Tell your readers about your book.

"Paris Once Upon A Time" is the story of an average-looking teacher from San Francisco, and a fabulous French heiress, and how they fell in love. A comedian with a bad act once said, "If you buy the joke, you will buy the bit." If you think this can never happen, I can tell you it did. Remember the first novel is autobiographical. If you read the book, you will see the ultimate logic in this happening. And then she invites him to her home in Lyon for a few weeks setting in motion the forces that are trying to destroy her. The attacks begin even at the Part-Dieu TGV station. It will make sense. How? She needs him very badly. Forces are closing in on her from her present and from the past generations of her family which colluded with Klaus Barbie, the Butcher of Lyon. Why Stephen? Because he needs her to reconcile his life as a self-perceived failure. And because he sang to her in Luxembourg. She sees his simplicity and his artistic beauty. It was precisely then that she decided that this man would be her lover and could be her savior as well. And watched the children sail their toy boats on the large fountain. Join them in their Michelin Star life through the world of great wine, great food, the yachting world, the equestrian world, and the world of great music. Erica Miner, the author of the Opera Trilogy, called the novel "A Francophile's Dream of France!" Noted feminist and novelist, Barbara Corrado Pope, wrote that "Marisol is Unforgettable." So, join Mari and Steve on their journeys around France, Northern Spain, and San Francisco on their dangerous trip filled with music, poetry, and love-making. And cleansing the world a bit. Reviewers have awarded "Paris Once Upon A Time" a unanimous Five Star Rating.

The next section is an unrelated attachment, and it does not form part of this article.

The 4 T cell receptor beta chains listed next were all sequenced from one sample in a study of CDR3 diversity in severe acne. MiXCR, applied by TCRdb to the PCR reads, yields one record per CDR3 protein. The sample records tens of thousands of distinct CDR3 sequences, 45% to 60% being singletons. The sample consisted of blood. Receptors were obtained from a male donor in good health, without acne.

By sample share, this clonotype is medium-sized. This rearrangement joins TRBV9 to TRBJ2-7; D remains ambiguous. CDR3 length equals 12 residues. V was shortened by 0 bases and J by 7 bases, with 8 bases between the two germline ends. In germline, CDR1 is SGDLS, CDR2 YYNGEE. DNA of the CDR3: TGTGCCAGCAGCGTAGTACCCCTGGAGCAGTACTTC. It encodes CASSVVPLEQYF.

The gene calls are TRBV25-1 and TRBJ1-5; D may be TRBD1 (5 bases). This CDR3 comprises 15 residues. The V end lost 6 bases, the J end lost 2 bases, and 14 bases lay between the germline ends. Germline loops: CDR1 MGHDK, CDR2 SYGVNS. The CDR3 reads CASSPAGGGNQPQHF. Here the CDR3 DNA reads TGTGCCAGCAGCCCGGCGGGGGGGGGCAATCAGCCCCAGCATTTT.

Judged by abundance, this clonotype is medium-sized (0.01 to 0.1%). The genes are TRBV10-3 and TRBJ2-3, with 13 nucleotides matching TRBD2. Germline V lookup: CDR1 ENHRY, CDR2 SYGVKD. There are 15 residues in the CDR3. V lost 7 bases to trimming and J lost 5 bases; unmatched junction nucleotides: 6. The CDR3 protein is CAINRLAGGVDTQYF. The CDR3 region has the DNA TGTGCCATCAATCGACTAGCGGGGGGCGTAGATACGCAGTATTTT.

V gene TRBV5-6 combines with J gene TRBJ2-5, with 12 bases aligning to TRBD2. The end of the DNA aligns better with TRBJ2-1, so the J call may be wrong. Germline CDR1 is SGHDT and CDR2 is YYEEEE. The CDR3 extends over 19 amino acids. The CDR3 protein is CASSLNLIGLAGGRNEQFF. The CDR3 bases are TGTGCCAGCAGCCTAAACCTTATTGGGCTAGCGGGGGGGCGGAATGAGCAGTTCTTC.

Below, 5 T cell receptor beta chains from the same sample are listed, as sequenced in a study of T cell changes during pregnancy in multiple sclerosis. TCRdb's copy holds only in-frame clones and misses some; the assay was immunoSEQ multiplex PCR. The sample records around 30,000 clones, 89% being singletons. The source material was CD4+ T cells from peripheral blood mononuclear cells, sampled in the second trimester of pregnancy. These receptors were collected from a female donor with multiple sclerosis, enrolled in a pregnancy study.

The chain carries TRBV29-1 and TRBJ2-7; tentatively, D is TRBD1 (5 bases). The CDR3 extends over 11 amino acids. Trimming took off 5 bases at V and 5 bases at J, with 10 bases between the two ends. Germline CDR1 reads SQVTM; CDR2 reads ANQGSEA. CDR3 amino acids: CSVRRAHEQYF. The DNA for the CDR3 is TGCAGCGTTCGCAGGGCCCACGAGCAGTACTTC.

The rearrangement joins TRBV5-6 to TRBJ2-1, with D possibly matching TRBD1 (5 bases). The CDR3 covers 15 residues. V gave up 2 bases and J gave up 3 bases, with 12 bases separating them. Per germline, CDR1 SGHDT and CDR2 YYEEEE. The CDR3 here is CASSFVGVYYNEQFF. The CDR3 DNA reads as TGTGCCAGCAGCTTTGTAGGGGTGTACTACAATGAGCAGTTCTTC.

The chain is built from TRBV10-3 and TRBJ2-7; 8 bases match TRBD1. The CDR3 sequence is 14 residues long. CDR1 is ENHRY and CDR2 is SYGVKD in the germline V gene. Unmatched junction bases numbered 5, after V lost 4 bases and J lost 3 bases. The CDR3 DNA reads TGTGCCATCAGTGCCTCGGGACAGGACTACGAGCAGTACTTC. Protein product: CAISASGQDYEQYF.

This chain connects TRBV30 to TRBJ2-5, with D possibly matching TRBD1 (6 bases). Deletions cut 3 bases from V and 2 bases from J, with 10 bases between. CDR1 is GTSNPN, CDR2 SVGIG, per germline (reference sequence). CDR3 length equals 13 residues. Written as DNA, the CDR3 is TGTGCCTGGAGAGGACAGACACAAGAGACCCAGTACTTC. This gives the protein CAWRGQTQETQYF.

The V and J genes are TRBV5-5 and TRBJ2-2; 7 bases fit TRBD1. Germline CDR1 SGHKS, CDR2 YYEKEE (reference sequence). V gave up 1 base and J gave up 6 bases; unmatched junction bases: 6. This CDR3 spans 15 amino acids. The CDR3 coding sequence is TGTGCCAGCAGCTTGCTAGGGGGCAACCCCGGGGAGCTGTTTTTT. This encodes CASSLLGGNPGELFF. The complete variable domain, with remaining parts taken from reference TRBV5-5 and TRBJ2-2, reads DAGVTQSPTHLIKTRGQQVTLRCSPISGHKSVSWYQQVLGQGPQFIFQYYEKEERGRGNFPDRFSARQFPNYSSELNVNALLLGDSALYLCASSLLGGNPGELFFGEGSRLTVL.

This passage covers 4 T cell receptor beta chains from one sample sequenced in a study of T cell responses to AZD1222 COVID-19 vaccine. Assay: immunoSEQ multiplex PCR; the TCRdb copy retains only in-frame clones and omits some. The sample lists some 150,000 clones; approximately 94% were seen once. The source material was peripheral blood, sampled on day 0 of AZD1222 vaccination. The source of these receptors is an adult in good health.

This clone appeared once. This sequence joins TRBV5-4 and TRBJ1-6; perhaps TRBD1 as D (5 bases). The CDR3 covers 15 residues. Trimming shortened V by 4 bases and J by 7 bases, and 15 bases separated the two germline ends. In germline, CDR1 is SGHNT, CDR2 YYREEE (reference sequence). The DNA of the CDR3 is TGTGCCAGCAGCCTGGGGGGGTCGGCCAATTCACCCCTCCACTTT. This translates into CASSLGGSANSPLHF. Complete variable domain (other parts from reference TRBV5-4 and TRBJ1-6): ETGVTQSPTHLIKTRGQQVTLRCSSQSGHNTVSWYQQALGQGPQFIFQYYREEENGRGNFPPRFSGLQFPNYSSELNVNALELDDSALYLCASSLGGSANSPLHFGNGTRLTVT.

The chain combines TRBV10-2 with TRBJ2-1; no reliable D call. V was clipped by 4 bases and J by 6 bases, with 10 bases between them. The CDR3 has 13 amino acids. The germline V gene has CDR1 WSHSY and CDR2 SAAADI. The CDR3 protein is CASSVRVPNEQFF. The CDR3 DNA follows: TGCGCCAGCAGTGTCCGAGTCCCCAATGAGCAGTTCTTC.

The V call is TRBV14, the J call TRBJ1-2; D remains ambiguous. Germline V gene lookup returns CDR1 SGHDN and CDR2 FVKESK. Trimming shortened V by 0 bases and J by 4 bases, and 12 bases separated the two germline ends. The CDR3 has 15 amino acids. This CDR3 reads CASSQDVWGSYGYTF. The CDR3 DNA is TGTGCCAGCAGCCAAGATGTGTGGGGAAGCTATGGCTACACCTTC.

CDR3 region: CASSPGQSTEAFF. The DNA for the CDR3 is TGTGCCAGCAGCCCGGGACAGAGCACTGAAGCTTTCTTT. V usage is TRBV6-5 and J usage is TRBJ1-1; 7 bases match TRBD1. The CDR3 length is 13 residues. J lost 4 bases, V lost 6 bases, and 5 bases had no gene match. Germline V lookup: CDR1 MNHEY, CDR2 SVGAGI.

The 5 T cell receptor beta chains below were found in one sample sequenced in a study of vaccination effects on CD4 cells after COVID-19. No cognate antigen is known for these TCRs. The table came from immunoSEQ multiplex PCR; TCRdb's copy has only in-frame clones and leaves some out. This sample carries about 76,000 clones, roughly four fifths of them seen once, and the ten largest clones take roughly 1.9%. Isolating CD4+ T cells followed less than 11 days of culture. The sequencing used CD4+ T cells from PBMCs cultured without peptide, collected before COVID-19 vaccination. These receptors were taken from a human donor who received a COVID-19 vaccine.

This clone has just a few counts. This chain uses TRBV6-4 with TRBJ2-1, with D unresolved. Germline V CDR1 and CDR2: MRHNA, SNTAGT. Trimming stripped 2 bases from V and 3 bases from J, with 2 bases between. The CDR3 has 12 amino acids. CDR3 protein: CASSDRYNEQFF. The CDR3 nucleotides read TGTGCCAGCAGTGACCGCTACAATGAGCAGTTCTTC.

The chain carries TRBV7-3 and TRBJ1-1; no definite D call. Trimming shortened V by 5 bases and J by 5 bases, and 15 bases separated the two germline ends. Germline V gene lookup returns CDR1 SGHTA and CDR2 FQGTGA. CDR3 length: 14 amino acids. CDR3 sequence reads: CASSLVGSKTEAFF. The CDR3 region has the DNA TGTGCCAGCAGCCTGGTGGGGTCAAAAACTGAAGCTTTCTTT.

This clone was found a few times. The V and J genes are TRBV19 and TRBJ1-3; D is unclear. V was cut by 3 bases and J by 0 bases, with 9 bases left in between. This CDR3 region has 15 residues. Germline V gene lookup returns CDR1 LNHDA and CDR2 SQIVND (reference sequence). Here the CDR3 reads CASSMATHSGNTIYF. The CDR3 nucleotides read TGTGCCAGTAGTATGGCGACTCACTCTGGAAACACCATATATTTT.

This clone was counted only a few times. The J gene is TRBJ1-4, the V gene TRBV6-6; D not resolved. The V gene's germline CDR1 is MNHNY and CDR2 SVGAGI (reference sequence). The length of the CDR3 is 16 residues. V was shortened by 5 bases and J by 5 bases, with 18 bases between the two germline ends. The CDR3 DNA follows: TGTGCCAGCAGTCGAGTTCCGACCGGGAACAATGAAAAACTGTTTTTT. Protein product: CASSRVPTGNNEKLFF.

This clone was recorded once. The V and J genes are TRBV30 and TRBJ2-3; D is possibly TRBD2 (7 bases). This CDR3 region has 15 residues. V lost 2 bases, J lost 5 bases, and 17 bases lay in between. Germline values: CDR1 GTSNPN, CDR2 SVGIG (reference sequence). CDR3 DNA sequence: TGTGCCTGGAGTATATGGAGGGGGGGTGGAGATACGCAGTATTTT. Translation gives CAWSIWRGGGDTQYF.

Who is your target audience, and why?